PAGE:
Free Call

Don't be Fooled by a Free Conference Call

Everybody loves something that is free. What could be better? And if you need to do a call what could be better than a free conference call? Well, like everything else in life nothing is really free and a free conference service is no different. Here is an explanation of what a free call is, how they do it, who is paying for it and why a free service is not such a good deal.

How does a free call work?

A company is able to offer a free service because of a little known payment that happens in the telecommunications networks in the United States. A long distance carrier in the US needs to terminate its calls on a local network so that the call can ultimately make it to the person on the end of the line. The fee is paid by the long distance carrier to the local carrier to process the call. So, someone got the idea to place their equipment on the local carrier's network and cut a deal with them to share the fee paid by the long distance carrier. The fee is very small but if you can generate a lot of minutes than you can turn it into some real money. The problem is you have to generate so many minutes to get any money out of the equation that you can't afford to build a real business around just free calls.

What is wrong with a free call?

Because of the economics of the business there are a number of problems with a free service. First of all since they can't afford the best in equipment many times they build their own systems out of computers and voice cards. The equipment is not made to the standards that real conference equipment is made and a back up system is usually not provided. Then the network that the equipment is connected to is probably a VOIP network to save money on their end since they still have to pay something to connect to the telecommunications network. And capacity is sometimes an issue. Since the service is free there is no guarantee that the service will be there when you need it to be. Would you trust your call to a questionable network that may not be available connected to a system that is not telecommunications grade equipment?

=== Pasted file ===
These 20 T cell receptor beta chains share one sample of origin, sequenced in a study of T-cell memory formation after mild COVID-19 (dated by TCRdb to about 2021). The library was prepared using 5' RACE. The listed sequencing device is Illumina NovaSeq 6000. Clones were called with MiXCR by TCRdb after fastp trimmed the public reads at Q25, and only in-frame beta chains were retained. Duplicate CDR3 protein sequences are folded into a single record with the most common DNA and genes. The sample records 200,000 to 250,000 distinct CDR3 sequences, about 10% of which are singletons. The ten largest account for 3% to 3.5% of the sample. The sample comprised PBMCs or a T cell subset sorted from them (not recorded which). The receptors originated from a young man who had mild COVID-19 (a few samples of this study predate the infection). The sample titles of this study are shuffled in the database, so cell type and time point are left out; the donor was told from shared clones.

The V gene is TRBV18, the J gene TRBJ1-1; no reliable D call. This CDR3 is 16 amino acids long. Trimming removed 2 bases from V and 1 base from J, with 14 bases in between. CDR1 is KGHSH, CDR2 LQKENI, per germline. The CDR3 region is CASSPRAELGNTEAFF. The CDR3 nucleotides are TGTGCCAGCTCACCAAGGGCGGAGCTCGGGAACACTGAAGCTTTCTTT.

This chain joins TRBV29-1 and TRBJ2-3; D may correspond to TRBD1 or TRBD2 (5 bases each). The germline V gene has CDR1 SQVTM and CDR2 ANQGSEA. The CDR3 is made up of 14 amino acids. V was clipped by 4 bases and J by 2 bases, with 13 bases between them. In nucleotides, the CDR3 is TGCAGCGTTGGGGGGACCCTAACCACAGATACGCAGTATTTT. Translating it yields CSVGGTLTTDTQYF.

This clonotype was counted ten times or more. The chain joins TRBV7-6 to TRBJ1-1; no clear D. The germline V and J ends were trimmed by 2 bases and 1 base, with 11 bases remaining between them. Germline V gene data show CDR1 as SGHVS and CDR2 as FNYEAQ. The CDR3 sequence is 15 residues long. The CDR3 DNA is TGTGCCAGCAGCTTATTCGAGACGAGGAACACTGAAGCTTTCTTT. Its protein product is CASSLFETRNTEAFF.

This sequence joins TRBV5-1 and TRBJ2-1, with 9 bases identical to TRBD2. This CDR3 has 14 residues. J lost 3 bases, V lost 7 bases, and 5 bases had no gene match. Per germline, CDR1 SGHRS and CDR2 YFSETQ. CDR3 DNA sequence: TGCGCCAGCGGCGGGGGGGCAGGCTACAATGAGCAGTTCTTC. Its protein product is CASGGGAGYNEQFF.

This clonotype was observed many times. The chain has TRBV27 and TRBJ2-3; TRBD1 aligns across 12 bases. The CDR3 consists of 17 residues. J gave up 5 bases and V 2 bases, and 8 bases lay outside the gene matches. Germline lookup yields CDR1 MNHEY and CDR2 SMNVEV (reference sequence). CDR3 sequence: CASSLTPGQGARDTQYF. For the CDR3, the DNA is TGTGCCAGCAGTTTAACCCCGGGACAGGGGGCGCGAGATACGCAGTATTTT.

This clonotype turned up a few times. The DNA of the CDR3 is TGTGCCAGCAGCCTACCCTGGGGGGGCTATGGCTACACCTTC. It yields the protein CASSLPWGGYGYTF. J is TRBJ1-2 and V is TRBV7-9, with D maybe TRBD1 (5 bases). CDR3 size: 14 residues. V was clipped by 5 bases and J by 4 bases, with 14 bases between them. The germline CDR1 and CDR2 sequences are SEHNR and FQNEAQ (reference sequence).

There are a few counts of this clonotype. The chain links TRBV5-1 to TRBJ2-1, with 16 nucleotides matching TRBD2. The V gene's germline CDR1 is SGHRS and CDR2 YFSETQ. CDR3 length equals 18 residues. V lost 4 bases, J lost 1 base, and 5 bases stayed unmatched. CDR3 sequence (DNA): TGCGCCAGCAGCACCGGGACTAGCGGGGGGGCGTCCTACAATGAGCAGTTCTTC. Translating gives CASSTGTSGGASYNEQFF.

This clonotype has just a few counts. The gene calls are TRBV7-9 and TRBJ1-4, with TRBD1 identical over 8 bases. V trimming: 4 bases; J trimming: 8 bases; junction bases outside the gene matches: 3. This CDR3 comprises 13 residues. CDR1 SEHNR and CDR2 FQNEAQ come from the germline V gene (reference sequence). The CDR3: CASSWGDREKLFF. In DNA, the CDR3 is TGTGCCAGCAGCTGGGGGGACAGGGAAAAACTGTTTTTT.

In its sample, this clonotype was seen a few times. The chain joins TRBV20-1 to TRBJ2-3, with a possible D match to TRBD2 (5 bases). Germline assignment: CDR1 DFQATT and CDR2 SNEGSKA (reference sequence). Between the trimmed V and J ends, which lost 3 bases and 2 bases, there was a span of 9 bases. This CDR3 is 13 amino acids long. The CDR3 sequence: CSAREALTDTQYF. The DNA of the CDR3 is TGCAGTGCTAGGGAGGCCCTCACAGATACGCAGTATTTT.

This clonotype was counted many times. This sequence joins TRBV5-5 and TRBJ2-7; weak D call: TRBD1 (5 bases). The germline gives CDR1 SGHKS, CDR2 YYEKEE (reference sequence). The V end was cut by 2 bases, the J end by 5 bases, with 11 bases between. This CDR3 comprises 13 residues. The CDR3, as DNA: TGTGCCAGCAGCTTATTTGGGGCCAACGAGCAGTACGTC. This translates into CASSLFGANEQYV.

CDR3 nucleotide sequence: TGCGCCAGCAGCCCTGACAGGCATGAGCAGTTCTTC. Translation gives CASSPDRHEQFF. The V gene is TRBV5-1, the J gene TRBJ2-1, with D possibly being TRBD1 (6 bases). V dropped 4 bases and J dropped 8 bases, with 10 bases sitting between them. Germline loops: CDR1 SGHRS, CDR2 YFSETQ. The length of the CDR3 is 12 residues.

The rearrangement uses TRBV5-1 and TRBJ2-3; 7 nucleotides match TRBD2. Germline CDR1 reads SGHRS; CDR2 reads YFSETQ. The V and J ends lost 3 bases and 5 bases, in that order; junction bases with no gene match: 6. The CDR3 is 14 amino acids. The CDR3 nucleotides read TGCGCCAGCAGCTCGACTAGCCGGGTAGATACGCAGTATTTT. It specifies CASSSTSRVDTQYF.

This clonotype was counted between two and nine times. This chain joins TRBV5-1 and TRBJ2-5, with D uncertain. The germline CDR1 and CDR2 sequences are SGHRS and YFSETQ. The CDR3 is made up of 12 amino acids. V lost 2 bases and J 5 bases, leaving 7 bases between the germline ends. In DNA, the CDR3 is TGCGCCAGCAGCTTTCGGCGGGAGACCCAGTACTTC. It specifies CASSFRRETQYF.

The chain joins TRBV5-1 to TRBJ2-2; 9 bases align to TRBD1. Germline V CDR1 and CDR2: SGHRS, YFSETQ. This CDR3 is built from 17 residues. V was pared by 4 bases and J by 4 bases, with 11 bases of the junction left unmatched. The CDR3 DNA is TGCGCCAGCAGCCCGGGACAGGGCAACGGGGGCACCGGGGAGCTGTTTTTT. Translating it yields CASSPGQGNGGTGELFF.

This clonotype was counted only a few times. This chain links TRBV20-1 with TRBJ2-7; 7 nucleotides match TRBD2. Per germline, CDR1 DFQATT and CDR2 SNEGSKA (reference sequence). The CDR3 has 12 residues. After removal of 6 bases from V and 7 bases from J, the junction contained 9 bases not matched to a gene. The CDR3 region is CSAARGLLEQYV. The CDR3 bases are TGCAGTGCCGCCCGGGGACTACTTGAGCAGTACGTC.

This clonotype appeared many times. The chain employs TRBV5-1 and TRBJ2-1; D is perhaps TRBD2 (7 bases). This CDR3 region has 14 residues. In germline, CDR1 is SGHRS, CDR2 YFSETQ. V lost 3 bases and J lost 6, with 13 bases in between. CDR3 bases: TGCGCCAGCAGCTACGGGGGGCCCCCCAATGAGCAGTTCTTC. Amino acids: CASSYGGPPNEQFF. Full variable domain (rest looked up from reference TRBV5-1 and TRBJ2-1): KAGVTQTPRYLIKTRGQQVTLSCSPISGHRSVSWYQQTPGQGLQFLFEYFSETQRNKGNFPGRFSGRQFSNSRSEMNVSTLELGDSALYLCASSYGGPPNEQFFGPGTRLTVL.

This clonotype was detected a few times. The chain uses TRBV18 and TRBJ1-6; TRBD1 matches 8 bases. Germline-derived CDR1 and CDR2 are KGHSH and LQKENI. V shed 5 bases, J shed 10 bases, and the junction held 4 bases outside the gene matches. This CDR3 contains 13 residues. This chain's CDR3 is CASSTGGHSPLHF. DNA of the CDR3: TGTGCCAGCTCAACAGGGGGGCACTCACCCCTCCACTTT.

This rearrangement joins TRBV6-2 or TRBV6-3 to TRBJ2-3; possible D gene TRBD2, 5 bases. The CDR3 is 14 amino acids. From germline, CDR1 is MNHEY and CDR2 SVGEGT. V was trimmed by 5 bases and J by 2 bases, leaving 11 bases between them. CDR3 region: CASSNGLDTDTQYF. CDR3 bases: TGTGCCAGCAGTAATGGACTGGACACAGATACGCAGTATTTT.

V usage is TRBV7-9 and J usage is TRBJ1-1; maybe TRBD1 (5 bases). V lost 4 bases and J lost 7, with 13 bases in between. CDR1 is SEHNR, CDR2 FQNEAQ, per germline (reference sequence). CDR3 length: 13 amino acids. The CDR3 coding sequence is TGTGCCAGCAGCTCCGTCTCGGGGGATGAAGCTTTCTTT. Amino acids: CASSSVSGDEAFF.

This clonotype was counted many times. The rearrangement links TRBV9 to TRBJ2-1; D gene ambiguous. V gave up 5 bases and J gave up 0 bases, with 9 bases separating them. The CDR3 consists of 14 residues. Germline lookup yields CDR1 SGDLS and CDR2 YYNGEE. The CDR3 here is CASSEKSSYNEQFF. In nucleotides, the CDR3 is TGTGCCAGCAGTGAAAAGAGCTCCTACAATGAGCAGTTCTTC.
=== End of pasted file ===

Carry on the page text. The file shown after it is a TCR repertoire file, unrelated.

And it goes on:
Hidden Charges

The other main problem for you and your participants on a free service is the cost. A free call is not really free. They provide only local access for the call so you and your participants need to dial a long distance number to access the conference (that is how they make their money) so you will see charges on your phone bill for the entire time you are connected to the free call. In most cases this cost is more than if you used a toll free service like Zip Conferencing. Do you really want your participants to have to dial a long distance number to get on your call?

Why do they offer free calls?

Since the economics of the business are a little questionable why would anyone do it? Well, shortly after the first company offered a free call service they started offering toll free calls for a fee. The fee they charge for a toll free call is more than just about any other service company out there. So, really the free service is just a way to get customers on their network and when the customer realizes that the free call does not serve their needs they then try to switch them to a toll free service where they make their real money. For instance offers a toll free service for 10 cents a minute. Zip Conferencing has toll free services on a high quality, reliable network for 4.8 cents a minute and rates as low as 2.4 cents a minute.

So, don't be fooled by a free call service. Choose a service that reflects the high quality standards you would set for your own business and you won't be disappointed. Sign up today and get a free trial so you can see for yourself!

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